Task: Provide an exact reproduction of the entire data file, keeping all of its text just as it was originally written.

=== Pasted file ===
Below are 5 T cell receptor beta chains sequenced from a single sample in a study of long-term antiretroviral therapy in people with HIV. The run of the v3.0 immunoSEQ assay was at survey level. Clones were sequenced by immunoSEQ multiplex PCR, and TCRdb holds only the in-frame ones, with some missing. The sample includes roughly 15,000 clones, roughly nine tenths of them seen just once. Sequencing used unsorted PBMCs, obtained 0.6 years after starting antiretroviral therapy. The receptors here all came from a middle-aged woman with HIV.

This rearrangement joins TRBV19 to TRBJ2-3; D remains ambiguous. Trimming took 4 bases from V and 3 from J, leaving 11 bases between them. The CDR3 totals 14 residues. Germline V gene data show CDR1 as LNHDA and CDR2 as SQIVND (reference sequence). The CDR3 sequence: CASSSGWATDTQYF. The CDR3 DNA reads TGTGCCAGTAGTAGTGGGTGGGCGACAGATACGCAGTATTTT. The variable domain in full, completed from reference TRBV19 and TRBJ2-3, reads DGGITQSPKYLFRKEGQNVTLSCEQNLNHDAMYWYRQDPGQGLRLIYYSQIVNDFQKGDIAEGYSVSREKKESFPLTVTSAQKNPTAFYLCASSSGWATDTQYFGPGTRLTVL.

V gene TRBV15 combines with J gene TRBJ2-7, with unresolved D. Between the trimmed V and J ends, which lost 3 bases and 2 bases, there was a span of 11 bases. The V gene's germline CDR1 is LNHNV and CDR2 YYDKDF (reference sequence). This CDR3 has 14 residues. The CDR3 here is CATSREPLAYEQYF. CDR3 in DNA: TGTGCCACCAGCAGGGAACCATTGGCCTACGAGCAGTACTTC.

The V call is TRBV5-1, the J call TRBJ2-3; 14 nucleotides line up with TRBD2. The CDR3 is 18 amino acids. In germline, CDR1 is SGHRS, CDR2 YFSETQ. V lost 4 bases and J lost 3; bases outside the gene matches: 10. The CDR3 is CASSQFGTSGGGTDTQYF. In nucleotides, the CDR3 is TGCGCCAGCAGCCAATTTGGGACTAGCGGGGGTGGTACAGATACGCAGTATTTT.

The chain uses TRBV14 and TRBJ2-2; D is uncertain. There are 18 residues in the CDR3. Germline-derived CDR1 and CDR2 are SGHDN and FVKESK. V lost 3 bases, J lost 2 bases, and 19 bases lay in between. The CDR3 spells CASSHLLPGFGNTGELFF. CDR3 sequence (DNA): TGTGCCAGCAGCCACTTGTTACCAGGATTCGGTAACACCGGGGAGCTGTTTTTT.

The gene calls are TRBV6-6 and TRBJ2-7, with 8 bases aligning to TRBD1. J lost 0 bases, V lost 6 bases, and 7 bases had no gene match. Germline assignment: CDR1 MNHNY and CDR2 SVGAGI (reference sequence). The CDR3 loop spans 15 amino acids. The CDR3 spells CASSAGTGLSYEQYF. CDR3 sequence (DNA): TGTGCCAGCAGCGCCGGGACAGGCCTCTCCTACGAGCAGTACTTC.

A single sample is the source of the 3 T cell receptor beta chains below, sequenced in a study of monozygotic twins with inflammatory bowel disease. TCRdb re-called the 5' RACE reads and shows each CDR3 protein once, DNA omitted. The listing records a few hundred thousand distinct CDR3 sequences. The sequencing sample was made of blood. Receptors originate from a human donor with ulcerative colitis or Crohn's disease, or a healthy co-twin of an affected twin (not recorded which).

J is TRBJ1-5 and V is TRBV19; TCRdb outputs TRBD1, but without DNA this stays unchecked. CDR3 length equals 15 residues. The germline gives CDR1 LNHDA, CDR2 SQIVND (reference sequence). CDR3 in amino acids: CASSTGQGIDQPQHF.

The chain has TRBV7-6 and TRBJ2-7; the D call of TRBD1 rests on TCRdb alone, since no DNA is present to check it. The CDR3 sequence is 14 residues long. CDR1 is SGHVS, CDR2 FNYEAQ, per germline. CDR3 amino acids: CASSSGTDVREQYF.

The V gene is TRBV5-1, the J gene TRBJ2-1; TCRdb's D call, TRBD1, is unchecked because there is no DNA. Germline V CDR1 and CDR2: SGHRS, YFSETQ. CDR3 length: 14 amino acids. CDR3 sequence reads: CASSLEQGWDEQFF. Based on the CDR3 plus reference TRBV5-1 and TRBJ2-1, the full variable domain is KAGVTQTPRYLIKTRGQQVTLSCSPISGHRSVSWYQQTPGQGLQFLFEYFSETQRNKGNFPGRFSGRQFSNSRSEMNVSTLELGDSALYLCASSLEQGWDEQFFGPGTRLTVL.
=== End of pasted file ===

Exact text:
Below are 5 T cell receptor beta chains sequenced from a single sample in a study of long-term antiretroviral therapy in people with HIV. The run of the v3.0 immunoSEQ assay was at survey level. Clones were sequenced by immunoSEQ multiplex PCR, and TCRdb holds only the in-frame ones, with some missing. The sample includes roughly 15,000 clones, roughly nine tenths of them seen just once. Sequencing used unsorted PBMCs, obtained 0.6 years after starting antiretroviral therapy. The receptors here all came from a middle-aged woman with HIV.

This rearrangement joins TRBV19 to TRBJ2-3; D remains ambiguous. Trimming took 4 bases from V and 3 from J, leaving 11 bases between them. The CDR3 totals 14 residues. Germline V gene data show CDR1 as LNHDA and CDR2 as SQIVND (reference sequence). The CDR3 sequence: CASSSGWATDTQYF. The CDR3 DNA reads TGTGCCAGTAGTAGTGGGTGGGCGACAGATACGCAGTATTTT. The variable domain in full, completed from reference TRBV19 and TRBJ2-3, reads DGGITQSPKYLFRKEGQNVTLSCEQNLNHDAMYWYRQDPGQGLRLIYYSQIVNDFQKGDIAEGYSVSREKKESFPLTVTSAQKNPTAFYLCASSSGWATDTQYFGPGTRLTVL.

V gene TRBV15 combines with J gene TRBJ2-7, with unresolved D. Between the trimmed V and J ends, which lost 3 bases and 2 bases, there was a span of 11 bases. The V gene's germline CDR1 is LNHNV and CDR2 YYDKDF (reference sequence). This CDR3 has 14 residues. The CDR3 here is CATSREPLAYEQYF. CDR3 in DNA: TGTGCCACCAGCAGGGAACCATTGGCCTACGAGCAGTACTTC.

The V call is TRBV5-1, the J call TRBJ2-3; 14 nucleotides line up with TRBD2. The CDR3 is 18 amino acids. In germline, CDR1 is SGHRS, CDR2 YFSETQ. V lost 4 bases and J lost 3; bases outside the gene matches: 10. The CDR3 is CASSQFGTSGGGTDTQYF. In nucleotides, the CDR3 is TGCGCCAGCAGCCAATTTGGGACTAGCGGGGGTGGTACAGATACGCAGTATTTT.

The chain uses TRBV14 and TRBJ2-2; D is uncertain. There are 18 residues in the CDR3. Germline-derived CDR1 and CDR2 are SGHDN and FVKESK. V lost 3 bases, J lost 2 bases, and 19 bases lay in between. The CDR3 spells CASSHLLPGFGNTGELFF. CDR3 sequence (DNA): TGTGCCAGCAGCCACTTGTTACCAGGATTCGGTAACACCGGGGAGCTGTTTTTT.

The gene calls are TRBV6-6 and TRBJ2-7, with 8 bases aligning to TRBD1. J lost 0 bases, V lost 6 bases, and 7 bases had no gene match. Germline assignment: CDR1 MNHNY and CDR2 SVGAGI (reference sequence). The CDR3 loop spans 15 amino acids. The CDR3 spells CASSAGTGLSYEQYF. CDR3 sequence (DNA): TGTGCCAGCAGCGCCGGGACAGGCCTCTCCTACGAGCAGTACTTC.

A single sample is the source of the 3 T cell receptor beta chains below, sequenced in a study of monozygotic twins with inflammatory bowel disease. TCRdb re-called the 5' RACE reads and shows each CDR3 protein once, DNA omitted. The listing records a few hundred thousand distinct CDR3 sequences. The sequencing sample was made of blood. Receptors originate from a human donor with ulcerative colitis or Crohn's disease, or a healthy co-twin of an affected twin (not recorded which).

J is TRBJ1-5 and V is TRBV19; TCRdb outputs TRBD1, but without DNA this stays unchecked. CDR3 length equals 15 residues. The germline gives CDR1 LNHDA, CDR2 SQIVND (reference sequence). CDR3 in amino acids: CASSTGQGIDQPQHF.

The chain has TRBV7-6 and TRBJ2-7; the D call of TRBD1 rests on TCRdb alone, since no DNA is present to check it. The CDR3 sequence is 14 residues long. CDR1 is SGHVS, CDR2 FNYEAQ, per germline. CDR3 amino acids: CASSSGTDVREQYF.

The V gene is TRBV5-1, the J gene TRBJ2-1; TCRdb's D call, TRBD1, is unchecked because there is no DNA. Germline V CDR1 and CDR2: SGHRS, YFSETQ. CDR3 length: 14 amino acids. CDR3 sequence reads: CASSLEQGWDEQFF. Based on the CDR3 plus reference TRBV5-1 and TRBJ2-1, the full variable domain is KAGVTQTPRYLIKTRGQQVTLSCSPISGHRSVSWYQQTPGQGLQFLFEYFSETQRNKGNFPGRFSGRQFSNSRSEMNVSTLELGDSALYLCASSLEQGWDEQFFGPGTRLTVL.